In some situations, being a rookie is a good thing. For instance, in pro sports, people expect a little inexperience from the rookie. You might get a pass for a mistake. Then again, you do still have to carry all the bags and pick up checks…
But in a sales situation, looking like “Junior Sales Executive” is going to hamper your success. A good salesperson is confident and inspires confidence from others. Would you feel confident with a bumbling salesperson who has more questions than answers? Someone who is trying to learn the ropes at the same time they’re selling you a product? I doubt it. And that’s why being a rookie in the sales environment is a recipe for disaster.
So even if you’re new to this, we’re going to help you fake it ‘til you make it. Here are the sales mistakes to avoid, so you won’t look like such a rookie:
Not understanding the product
Here’s an area where answers are easy for you to come by. You work with the products every day, so you’d better learn them inside and out. Perhaps an answer seems obvious to you as a mattress salesman, but Joe Smith on the street doesn’t know a thing about goose down. So make sure that you have all the answers. A knowledgeable salesman has the correct answer for everything. Maybe a customer won’t like a price – but after you explain the qualities of the product that justify the price (i.e. pillow top mattresses are so much softer), that could change their mind.
Taking “no” for an answer – the first time
There’s a point where being pushy is just rude instead of helpful; so don’t be pushy. But be persistent.
Salesmen have been portrayed in movies and TV shows for decades now, and most customers expect a little negotiation. So even if they say no, they might not be sold on their decision. They could be waiting for a better offer, or they might just be waffling – and a smart salesman knows that a waffling customer can still become a purchase.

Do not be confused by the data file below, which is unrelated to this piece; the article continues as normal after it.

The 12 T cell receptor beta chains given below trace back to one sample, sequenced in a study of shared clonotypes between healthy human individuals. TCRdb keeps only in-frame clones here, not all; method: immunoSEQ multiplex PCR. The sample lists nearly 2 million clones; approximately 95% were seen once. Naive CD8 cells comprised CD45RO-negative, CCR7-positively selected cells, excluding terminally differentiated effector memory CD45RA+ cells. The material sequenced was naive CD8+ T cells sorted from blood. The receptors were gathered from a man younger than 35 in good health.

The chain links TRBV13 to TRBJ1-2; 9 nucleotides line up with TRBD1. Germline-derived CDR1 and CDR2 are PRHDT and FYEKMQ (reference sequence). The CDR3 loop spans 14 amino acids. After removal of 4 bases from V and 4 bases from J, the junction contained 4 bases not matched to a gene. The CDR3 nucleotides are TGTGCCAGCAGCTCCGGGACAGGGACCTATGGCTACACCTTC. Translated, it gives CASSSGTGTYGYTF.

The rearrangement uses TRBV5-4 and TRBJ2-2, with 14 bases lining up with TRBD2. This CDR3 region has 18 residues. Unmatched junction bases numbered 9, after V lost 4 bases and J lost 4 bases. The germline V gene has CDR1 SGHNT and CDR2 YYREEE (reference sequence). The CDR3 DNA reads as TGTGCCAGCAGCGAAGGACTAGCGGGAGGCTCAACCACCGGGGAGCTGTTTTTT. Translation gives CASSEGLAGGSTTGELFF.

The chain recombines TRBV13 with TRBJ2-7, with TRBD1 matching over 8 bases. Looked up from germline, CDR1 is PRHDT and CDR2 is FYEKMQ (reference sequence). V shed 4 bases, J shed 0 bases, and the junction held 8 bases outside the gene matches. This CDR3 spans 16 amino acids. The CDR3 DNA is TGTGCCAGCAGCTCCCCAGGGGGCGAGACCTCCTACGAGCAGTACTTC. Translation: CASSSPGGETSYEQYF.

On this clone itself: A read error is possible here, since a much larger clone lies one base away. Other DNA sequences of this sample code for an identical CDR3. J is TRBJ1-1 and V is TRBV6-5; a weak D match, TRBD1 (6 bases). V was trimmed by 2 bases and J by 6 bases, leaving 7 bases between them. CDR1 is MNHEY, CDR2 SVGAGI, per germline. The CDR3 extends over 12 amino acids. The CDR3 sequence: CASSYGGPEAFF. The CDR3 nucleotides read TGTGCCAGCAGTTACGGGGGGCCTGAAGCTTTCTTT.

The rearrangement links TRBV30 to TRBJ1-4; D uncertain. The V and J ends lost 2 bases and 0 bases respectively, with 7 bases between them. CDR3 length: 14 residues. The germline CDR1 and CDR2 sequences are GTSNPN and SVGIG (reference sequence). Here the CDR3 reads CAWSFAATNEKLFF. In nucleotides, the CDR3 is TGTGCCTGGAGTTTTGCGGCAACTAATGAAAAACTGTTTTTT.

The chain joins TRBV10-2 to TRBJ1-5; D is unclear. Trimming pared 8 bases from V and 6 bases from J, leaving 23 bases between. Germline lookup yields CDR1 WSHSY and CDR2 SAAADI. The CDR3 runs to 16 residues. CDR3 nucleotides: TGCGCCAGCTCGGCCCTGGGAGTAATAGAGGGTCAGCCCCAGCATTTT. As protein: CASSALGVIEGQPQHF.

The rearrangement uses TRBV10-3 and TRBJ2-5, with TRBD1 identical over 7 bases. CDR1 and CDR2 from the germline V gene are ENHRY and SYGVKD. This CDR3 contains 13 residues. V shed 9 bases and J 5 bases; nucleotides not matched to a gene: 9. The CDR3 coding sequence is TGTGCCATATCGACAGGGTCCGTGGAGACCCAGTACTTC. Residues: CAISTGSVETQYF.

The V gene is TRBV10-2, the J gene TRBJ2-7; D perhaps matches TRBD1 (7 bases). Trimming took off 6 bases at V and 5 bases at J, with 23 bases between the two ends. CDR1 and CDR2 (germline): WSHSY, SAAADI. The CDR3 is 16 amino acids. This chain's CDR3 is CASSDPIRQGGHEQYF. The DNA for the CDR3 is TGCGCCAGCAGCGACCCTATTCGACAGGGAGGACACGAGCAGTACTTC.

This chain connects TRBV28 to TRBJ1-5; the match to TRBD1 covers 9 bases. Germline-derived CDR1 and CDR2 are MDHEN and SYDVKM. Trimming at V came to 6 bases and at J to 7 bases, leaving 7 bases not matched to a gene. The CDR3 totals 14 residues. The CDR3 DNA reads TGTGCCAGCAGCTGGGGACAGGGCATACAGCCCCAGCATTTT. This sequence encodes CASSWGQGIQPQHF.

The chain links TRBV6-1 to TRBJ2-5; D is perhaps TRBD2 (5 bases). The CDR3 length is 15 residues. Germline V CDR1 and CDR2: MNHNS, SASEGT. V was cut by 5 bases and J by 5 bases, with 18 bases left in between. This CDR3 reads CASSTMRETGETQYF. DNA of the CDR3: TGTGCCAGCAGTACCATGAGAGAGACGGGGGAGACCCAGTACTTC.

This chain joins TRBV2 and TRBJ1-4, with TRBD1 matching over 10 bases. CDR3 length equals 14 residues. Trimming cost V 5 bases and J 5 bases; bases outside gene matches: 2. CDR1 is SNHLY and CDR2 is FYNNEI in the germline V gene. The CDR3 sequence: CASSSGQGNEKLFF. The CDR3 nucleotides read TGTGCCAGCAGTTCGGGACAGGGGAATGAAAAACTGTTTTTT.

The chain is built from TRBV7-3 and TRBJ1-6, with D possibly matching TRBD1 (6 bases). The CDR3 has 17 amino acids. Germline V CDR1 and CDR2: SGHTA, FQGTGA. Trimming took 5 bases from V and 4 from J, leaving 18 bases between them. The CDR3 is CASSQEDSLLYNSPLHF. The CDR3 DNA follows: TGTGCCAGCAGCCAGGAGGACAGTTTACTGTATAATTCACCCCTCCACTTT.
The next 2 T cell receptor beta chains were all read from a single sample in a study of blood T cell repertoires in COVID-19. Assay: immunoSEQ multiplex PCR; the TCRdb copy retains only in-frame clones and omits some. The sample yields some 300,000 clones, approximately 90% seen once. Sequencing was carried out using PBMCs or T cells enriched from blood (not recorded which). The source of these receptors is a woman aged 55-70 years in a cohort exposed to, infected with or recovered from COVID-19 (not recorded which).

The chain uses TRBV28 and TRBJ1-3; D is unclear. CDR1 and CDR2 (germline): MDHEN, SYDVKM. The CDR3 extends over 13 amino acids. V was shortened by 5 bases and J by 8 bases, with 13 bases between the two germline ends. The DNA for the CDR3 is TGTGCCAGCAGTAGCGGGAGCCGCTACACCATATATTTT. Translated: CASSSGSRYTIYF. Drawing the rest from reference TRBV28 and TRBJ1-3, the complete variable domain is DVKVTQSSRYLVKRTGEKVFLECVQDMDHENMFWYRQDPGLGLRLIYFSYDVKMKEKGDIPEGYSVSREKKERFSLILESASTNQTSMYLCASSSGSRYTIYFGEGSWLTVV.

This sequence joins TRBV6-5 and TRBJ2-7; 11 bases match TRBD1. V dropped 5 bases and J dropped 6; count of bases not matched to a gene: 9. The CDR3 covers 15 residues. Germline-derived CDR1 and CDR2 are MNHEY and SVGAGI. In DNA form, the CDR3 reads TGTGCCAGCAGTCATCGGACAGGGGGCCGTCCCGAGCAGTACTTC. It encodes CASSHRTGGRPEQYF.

So don’t let them get away after that first no. Pleasant persistence is a key to the sales business – even some of the rookies know that.
Failing to ask (lots) of questions
From a person who used to make a living asking questions: asking more questions is always a smart idea. In pretty much every situation. Because what’s the natural response to a question? An answer. So more questions = more answers.
But answering questions is even more imperative here, because you want lots of “answers” and information from your potential customers. Information gives you material to work with. Let’s start with a simple question: “Why do you want this product?” The answer to that question will give you a chance to shine. You can listen to the customer’s reasons and explain why your products are the perfect fit. Provide them with solutions!
But beyond the information gathered, asking questions makes the customer feel “listened to” and valued; and a customer who feels valued is more likely to sign on the dotted line.